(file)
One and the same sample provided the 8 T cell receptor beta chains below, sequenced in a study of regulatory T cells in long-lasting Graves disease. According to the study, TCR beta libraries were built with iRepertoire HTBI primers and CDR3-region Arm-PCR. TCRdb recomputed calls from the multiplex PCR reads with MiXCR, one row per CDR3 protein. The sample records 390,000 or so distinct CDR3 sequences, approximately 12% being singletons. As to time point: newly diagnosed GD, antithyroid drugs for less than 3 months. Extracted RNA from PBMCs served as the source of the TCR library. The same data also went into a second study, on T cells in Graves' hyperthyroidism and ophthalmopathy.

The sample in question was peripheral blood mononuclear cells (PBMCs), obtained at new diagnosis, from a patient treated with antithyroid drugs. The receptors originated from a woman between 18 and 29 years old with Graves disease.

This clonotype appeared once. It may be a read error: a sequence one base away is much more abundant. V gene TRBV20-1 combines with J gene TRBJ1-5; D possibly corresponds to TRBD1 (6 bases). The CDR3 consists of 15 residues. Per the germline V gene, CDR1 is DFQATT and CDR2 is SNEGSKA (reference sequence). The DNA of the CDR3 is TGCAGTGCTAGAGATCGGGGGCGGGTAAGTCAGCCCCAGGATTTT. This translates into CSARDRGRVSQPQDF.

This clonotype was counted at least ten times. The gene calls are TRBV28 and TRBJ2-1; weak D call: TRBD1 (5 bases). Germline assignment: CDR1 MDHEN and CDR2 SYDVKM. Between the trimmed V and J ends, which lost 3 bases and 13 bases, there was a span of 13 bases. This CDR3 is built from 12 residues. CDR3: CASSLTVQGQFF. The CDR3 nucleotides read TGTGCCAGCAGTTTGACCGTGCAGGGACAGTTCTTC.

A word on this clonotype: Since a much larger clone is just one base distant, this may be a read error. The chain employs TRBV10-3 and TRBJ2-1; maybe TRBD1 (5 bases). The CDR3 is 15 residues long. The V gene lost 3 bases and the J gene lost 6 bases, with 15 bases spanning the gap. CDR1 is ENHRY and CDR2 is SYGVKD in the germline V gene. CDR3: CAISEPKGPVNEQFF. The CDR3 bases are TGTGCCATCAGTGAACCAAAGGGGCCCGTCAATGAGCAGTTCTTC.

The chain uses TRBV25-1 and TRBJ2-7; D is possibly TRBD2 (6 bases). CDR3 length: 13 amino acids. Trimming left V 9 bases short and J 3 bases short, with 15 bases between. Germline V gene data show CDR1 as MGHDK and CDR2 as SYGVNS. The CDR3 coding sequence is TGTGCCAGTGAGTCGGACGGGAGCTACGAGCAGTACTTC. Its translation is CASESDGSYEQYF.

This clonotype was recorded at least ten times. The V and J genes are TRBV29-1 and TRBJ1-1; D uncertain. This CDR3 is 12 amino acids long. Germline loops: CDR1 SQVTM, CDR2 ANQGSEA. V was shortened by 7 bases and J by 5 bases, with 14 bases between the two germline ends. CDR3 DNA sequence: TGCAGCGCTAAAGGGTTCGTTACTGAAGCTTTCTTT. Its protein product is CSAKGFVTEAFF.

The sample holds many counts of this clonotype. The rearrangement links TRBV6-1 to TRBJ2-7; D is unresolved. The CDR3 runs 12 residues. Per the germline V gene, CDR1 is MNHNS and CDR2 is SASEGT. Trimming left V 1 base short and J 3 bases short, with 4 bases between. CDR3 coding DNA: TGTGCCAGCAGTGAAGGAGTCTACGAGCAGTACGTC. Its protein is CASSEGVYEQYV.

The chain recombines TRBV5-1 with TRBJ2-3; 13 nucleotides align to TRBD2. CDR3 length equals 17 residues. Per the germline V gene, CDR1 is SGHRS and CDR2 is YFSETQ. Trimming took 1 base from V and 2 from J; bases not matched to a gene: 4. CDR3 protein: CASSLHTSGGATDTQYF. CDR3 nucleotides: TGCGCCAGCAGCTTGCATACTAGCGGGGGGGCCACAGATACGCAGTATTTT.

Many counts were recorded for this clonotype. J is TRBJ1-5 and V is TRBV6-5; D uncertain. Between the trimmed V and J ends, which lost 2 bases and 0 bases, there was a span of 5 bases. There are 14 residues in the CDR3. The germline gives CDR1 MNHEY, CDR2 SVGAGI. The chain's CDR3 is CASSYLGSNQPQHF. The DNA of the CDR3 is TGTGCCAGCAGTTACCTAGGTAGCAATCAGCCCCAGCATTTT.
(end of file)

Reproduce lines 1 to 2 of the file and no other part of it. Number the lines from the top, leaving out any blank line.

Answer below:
One and the same sample provided the 8 T cell receptor beta chains below, sequenced in a study of regulatory T cells in long-lasting Graves disease. According to the study, TCR beta libraries were built with iRepertoire HTBI primers and CDR3-region Arm-PCR. TCRdb recomputed calls from the multiplex PCR reads with MiXCR, one row per CDR3 protein. The sample records 390,000 or so distinct CDR3 sequences, approximately 12% being singletons. As to time point: newly diagnosed GD, antithyroid drugs for less than 3 months. Extracted RNA from PBMCs served as the source of the TCR library. The same data also went into a second study, on T cells in Graves' hyperthyroidism and ophthalmopathy.

The sample in question was peripheral blood mononuclear cells (PBMCs), obtained at new diagnosis, from a patient treated with antithyroid drugs. The receptors originated from a woman between 18 and 29 years old with Graves disease.